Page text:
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Frontoparietal structural connectivity in childhood predicts development of functional connectivity and reasoning ability: A large-scale longitudinal investigation

  • Author(s): Wendelken, C
  • Ferrer, E
  • Ghetti, S
  • Bailey, SK
  • Cutting, L
  • Bunge, SA
  • et al.

Published Web Location

http://www.jneurosci.org/cgi/pmidlookup?view=long&pmid=28821657
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Creative Commons Attribution-NonCommercial-NoDerivatives 4.0 International Public License
Abstract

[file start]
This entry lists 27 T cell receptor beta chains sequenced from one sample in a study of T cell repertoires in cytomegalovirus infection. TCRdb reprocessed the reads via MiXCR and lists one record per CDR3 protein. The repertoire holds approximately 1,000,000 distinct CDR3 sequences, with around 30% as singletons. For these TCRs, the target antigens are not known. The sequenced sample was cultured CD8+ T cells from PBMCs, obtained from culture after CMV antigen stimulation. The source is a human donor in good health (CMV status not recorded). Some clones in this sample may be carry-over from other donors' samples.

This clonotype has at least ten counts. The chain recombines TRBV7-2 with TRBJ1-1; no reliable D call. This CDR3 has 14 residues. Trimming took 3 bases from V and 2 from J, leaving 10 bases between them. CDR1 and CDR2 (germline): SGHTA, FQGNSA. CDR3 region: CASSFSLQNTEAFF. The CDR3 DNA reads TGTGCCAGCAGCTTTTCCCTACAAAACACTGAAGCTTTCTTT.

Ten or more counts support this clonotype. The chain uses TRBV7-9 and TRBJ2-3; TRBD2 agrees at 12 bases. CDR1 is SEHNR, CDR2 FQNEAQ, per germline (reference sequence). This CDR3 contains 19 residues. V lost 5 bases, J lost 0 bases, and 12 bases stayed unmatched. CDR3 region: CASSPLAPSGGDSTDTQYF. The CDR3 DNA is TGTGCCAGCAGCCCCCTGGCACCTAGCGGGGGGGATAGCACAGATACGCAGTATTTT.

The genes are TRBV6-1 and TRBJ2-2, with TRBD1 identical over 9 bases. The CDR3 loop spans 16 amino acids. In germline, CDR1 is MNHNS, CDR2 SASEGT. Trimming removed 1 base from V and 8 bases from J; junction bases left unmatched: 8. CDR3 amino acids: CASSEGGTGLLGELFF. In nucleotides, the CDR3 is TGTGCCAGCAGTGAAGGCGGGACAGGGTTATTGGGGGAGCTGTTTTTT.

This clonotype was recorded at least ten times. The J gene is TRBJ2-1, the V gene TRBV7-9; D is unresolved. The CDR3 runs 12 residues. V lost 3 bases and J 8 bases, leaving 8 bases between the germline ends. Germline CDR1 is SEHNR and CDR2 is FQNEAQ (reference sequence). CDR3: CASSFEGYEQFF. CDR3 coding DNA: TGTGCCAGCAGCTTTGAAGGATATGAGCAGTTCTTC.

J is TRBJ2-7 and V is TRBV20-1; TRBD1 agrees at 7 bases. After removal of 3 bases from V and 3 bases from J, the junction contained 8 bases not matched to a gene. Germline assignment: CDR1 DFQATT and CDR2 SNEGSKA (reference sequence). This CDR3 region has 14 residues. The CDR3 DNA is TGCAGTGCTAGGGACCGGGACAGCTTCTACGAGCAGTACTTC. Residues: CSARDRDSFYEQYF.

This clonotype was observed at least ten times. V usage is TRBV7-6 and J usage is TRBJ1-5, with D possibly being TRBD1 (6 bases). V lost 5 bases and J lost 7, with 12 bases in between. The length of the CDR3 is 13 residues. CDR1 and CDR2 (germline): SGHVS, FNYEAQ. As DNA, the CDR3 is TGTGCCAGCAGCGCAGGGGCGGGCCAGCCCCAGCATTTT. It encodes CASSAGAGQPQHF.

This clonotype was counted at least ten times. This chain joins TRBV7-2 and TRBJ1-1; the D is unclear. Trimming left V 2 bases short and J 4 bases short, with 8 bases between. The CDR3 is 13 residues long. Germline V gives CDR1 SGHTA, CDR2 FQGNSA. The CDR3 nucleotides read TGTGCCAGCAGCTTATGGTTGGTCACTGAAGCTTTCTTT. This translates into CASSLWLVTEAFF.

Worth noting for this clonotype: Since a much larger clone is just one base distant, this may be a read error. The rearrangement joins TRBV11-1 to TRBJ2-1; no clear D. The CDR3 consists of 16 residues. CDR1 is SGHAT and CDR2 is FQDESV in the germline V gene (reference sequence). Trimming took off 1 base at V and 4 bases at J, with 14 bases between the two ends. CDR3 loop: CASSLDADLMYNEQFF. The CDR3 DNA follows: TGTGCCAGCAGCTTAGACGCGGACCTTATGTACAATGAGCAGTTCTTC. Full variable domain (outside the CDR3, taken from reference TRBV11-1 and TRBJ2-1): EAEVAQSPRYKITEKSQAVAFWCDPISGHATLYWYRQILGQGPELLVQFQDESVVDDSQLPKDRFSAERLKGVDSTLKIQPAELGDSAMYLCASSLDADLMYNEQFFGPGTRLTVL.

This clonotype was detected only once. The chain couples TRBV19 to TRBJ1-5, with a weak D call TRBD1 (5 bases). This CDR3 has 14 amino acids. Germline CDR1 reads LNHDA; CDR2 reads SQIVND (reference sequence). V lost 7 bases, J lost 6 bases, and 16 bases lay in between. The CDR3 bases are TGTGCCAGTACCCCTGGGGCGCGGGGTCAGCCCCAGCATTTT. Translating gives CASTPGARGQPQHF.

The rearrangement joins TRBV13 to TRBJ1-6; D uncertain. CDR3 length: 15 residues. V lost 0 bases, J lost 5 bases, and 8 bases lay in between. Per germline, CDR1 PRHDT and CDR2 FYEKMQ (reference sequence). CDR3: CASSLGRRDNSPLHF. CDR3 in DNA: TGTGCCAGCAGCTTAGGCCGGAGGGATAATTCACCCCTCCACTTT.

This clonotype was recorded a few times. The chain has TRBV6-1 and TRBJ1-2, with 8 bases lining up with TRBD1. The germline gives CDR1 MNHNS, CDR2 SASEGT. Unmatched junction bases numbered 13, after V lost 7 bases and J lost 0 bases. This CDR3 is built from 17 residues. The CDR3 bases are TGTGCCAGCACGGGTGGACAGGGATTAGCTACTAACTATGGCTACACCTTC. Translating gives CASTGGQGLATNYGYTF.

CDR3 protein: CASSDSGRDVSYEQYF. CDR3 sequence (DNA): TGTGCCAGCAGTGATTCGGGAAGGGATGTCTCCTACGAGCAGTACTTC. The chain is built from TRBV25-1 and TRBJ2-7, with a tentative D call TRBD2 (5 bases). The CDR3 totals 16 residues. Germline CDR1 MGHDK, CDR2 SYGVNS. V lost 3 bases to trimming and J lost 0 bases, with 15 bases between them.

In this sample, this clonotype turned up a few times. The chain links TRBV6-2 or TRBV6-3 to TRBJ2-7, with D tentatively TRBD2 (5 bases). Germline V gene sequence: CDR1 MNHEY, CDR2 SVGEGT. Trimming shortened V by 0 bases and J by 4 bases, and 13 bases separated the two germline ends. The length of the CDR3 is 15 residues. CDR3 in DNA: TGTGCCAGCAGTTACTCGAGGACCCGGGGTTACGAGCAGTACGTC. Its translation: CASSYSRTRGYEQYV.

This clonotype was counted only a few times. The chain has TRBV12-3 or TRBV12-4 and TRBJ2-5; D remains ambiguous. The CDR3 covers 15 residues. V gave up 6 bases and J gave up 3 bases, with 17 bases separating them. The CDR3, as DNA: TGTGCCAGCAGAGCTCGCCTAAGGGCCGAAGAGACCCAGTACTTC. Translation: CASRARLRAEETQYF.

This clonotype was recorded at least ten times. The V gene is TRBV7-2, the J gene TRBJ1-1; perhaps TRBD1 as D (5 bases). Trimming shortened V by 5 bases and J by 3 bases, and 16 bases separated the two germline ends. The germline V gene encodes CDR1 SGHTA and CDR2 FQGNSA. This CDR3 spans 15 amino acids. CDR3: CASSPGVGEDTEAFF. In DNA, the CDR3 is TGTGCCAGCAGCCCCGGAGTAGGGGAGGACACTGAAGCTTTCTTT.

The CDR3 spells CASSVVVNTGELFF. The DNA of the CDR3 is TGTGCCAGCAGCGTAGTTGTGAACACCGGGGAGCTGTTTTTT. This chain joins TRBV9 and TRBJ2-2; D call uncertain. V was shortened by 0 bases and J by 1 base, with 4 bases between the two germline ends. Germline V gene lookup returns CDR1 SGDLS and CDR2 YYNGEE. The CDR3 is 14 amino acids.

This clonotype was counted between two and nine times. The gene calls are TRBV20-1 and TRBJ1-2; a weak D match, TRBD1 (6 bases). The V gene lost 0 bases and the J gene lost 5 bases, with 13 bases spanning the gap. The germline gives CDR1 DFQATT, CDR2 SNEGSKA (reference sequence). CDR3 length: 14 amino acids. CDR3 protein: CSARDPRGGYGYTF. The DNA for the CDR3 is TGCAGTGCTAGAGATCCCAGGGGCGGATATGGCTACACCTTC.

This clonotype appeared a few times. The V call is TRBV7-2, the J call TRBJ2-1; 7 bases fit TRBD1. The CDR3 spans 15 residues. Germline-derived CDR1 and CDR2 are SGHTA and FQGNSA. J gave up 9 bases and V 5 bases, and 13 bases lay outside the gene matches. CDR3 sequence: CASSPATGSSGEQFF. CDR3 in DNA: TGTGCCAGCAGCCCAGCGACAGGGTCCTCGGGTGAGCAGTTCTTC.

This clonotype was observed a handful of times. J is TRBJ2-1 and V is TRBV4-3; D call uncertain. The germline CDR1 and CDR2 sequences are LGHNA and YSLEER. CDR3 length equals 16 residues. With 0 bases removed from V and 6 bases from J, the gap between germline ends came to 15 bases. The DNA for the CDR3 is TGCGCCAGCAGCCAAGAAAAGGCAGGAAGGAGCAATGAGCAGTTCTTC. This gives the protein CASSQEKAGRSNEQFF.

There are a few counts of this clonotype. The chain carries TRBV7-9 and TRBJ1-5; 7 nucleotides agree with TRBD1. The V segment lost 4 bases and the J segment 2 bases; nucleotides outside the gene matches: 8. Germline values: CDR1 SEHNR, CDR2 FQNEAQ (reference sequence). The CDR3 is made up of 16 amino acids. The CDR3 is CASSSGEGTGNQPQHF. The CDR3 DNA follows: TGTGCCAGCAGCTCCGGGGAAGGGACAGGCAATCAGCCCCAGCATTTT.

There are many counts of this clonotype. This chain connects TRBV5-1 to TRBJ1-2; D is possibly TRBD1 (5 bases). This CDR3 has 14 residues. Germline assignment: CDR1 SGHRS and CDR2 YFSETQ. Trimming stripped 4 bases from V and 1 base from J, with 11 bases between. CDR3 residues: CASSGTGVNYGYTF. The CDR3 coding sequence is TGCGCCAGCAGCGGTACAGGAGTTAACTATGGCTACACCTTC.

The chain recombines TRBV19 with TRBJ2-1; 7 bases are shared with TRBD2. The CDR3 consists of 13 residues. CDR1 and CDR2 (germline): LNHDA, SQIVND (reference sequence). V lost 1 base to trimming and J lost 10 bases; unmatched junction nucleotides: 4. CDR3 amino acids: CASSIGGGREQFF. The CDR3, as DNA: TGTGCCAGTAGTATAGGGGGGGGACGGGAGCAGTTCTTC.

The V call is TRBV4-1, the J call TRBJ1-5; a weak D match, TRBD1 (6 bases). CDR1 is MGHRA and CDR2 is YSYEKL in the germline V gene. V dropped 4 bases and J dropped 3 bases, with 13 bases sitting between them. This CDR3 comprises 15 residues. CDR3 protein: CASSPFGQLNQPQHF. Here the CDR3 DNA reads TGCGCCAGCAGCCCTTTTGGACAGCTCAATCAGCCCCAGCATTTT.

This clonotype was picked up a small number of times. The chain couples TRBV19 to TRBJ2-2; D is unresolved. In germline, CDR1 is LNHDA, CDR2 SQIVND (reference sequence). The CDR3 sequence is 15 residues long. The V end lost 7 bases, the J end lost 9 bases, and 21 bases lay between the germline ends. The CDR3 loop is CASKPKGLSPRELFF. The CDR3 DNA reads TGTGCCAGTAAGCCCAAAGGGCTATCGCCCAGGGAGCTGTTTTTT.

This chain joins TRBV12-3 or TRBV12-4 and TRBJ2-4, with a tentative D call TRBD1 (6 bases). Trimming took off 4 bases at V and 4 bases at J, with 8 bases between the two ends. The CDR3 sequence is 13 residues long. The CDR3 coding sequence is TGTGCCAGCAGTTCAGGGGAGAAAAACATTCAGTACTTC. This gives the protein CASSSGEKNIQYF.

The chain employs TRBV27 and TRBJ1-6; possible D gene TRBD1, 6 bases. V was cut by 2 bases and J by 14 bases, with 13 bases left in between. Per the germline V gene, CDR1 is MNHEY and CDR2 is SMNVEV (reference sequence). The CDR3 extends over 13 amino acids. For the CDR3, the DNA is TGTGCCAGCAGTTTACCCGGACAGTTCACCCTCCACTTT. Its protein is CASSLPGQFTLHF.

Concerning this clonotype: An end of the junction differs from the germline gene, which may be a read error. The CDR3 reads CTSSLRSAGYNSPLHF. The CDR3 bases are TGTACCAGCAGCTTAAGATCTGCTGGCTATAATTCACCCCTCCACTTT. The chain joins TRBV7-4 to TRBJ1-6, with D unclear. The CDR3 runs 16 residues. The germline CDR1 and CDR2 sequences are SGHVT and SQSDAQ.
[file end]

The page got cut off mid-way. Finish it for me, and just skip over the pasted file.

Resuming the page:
© 2017 the authors. Prior research points to a positive concurrent relationship between reasoning ability and both frontoparietal structural connectivity (SC) as measured by diffusion tensor imaging (Tamnes et al., 2010) and frontoparietal functional connectivity (FC) as measured by fMRI (Cocchi et al., 2014). Further, recent research demonstrates a link between reasoning ability and FC of two brain regions in particular: rostrolateral prefrontal cortex (RLPFC) and the inferior parietal lobe (IPL) (Wendelken et al., 2016). Here, we sought to investigate the concurrent and dynamic, lead–lag relationships among frontoparietal SC, FC, and reasoning ability in humans. To this end, we combined three longitudinal developmental datasets with behavioral and neuroimaging data from 523 male and female participants between 6 and 22 years of age. Cross-sectionally, reasoning ability was most strongly related to FC between RLPFC and IPL in adolescents and adults, but to frontoparietal SC in children. Longitudinal analysis revealed that RLPFC–IPL SC, but not FC, was a positive predictor of future changes in reasoning ability. Moreover, we found that RLPFC–IPL SC at one time point positively predicted future changes in RLPFC–IPL FC, whereas, in contrast, FC did not predict future changes in SC. Our results demonstrate the importance of strong white matter connectivity between RLPFC and IPL during middle childhood for the subsequent development of both robust FC and good reasoning ability.

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